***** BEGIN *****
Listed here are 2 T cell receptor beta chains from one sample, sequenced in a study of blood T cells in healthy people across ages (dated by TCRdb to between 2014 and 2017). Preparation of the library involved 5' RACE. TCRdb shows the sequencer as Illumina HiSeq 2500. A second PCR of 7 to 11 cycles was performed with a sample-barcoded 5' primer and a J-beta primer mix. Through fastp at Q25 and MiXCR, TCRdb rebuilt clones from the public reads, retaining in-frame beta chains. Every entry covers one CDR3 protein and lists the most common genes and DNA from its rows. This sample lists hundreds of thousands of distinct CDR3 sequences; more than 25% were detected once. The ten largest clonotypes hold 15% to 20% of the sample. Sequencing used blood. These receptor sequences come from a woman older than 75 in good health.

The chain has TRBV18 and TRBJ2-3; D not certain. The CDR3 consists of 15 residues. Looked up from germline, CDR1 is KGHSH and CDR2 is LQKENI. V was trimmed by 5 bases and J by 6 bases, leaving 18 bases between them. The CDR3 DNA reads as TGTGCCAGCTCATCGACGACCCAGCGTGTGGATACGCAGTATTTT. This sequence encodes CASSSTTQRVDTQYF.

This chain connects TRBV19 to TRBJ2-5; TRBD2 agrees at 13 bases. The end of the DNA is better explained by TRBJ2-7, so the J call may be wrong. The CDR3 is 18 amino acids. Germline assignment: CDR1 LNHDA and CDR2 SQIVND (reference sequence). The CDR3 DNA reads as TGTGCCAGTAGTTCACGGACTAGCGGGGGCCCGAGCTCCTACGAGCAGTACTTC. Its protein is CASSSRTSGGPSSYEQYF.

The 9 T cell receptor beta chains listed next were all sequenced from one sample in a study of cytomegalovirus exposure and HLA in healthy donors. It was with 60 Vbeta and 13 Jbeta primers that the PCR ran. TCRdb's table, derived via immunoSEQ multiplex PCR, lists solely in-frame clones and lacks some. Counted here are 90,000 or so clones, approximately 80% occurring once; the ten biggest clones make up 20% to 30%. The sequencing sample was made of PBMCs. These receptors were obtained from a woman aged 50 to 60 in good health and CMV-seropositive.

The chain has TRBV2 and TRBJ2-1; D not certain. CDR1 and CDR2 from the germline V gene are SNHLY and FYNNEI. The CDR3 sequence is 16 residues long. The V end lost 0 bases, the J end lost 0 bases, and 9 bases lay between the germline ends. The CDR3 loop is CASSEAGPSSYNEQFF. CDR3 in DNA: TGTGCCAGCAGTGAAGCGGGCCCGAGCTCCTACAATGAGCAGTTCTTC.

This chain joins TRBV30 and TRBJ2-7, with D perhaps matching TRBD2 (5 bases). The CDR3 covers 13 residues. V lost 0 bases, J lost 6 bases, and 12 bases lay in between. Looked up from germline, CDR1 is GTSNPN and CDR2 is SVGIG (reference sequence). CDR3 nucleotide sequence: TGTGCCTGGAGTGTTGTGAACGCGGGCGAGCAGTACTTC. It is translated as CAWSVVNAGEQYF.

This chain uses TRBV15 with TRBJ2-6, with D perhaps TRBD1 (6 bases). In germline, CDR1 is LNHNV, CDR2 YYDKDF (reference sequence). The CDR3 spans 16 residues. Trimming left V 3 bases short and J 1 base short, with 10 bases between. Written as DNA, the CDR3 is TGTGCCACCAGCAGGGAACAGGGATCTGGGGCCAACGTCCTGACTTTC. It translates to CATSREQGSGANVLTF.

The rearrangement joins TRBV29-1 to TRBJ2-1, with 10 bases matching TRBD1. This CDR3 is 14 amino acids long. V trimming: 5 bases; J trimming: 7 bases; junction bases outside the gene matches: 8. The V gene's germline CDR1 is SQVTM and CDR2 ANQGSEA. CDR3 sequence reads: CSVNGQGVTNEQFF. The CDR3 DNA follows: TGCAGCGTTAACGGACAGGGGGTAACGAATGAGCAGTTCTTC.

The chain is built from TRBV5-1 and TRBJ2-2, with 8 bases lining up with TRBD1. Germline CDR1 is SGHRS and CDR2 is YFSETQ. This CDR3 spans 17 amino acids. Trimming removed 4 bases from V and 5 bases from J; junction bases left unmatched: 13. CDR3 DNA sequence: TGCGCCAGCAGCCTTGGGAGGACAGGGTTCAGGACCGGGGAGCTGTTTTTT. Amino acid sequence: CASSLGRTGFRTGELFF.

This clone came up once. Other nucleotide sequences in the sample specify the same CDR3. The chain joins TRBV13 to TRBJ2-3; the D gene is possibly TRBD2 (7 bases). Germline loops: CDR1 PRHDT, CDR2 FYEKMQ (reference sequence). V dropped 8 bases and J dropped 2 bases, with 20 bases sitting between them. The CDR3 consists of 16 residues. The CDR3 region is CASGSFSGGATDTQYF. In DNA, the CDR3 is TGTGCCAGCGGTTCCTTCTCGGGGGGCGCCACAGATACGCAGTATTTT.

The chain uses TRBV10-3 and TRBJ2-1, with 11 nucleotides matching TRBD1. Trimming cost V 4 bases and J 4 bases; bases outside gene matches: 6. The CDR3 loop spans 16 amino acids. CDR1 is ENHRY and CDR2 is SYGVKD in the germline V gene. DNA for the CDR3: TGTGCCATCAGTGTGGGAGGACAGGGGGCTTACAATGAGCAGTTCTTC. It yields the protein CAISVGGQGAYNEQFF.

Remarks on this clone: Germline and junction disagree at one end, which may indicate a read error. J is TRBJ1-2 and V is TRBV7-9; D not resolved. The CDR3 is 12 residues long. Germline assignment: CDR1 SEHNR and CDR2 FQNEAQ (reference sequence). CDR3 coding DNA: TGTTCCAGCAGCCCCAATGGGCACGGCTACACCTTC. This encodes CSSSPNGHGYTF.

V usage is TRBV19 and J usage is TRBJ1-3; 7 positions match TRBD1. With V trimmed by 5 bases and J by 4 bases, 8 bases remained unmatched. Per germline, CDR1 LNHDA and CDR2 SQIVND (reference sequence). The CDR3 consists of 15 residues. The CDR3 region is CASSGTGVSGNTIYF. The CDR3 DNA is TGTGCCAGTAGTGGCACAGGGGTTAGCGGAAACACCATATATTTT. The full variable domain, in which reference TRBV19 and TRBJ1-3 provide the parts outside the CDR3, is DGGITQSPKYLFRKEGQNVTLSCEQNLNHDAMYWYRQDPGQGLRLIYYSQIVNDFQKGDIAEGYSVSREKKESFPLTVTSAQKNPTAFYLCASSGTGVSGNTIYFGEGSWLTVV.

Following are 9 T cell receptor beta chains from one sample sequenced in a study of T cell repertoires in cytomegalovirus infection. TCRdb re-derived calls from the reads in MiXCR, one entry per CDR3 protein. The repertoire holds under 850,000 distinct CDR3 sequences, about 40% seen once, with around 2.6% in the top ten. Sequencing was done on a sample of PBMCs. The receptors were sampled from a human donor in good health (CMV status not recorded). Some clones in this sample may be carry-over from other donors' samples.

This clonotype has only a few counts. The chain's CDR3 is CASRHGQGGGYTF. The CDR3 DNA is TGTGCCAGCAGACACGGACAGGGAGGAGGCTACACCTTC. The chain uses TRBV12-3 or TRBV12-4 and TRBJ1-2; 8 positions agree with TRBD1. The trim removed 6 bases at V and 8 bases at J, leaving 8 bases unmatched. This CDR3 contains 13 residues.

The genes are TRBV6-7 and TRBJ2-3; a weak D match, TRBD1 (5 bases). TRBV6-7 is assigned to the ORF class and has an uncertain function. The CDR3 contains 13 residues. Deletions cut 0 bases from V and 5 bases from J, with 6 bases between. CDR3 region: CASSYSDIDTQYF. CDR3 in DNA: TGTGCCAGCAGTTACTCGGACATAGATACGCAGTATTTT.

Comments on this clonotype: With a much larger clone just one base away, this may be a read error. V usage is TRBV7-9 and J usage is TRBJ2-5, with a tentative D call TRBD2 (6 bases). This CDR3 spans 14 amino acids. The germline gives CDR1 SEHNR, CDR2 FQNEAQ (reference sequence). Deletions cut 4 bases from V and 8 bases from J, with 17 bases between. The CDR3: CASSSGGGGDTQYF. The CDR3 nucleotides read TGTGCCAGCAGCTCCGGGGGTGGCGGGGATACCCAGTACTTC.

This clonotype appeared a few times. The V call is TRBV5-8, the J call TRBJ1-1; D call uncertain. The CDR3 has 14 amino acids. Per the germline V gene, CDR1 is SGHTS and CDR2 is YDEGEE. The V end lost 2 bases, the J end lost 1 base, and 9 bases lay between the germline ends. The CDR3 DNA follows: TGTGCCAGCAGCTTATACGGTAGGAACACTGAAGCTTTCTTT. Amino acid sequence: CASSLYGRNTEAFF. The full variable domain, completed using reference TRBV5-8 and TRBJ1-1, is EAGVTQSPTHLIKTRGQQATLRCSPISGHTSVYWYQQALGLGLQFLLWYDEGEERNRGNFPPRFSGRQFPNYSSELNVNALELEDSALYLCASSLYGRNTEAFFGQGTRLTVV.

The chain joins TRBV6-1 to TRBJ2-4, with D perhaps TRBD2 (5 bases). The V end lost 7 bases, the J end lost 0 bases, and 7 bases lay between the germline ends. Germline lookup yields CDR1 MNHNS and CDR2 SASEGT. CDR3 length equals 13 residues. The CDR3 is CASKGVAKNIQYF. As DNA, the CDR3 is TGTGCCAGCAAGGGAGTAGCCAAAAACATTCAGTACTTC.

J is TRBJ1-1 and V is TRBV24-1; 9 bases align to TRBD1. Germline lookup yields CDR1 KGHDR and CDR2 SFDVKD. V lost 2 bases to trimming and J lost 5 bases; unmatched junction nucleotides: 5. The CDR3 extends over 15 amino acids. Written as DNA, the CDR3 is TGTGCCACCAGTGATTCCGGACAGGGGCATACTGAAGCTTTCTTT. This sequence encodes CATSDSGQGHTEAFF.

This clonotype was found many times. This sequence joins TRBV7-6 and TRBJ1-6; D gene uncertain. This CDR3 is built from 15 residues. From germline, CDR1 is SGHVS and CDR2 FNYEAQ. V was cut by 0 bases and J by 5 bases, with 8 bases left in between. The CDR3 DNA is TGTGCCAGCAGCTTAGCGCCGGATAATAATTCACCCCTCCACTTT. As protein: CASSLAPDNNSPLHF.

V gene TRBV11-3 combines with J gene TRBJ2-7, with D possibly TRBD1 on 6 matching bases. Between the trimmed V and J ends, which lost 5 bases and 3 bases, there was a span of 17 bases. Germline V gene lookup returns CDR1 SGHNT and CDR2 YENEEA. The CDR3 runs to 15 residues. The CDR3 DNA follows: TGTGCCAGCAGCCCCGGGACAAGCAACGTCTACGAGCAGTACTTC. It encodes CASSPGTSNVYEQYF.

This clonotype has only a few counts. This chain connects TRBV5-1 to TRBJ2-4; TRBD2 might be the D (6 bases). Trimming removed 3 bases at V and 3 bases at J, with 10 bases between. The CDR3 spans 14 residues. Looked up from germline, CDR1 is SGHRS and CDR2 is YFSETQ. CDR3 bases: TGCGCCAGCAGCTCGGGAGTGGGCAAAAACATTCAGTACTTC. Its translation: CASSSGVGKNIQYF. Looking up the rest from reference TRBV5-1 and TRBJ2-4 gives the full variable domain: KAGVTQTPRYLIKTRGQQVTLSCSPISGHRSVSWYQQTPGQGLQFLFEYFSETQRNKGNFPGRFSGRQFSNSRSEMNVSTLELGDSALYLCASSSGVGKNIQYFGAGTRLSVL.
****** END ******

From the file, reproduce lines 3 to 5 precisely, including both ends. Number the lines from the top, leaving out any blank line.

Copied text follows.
This chain connects TRBV19 to TRBJ2-5; TRBD2 agrees at 13 bases. The end of the DNA is better explained by TRBJ2-7, so the J call may be wrong. The CDR3 is 18 amino acids. Germline assignment: CDR1 LNHDA and CDR2 SQIVND (reference sequence). The CDR3 DNA reads as TGTGCCAGTAGTTCACGGACTAGCGGGGGCCCGAGCTCCTACGAGCAGTACTTC. Its protein is CASSSRTSGGPSSYEQYF.

The 9 T cell receptor beta chains listed next were all sequenced from one sample in a study of cytomegalovirus exposure and HLA in healthy donors. It was with 60 Vbeta and 13 Jbeta primers that the PCR ran. TCRdb's table, derived via immunoSEQ multiplex PCR, lists solely in-frame clones and lacks some. Counted here are 90,000 or so clones, approximately 80% occurring once; the ten biggest clones make up 20% to 30%. The sequencing sample was made of PBMCs. These receptors were obtained from a woman aged 50 to 60 in good health and CMV-seropositive.

The chain has TRBV2 and TRBJ2-1; D not certain. CDR1 and CDR2 from the germline V gene are SNHLY and FYNNEI. The CDR3 sequence is 16 residues long. The V end lost 0 bases, the J end lost 0 bases, and 9 bases lay between the germline ends. The CDR3 loop is CASSEAGPSSYNEQFF. CDR3 in DNA: TGTGCCAGCAGTGAAGCGGGCCCGAGCTCCTACAATGAGCAGTTCTTC.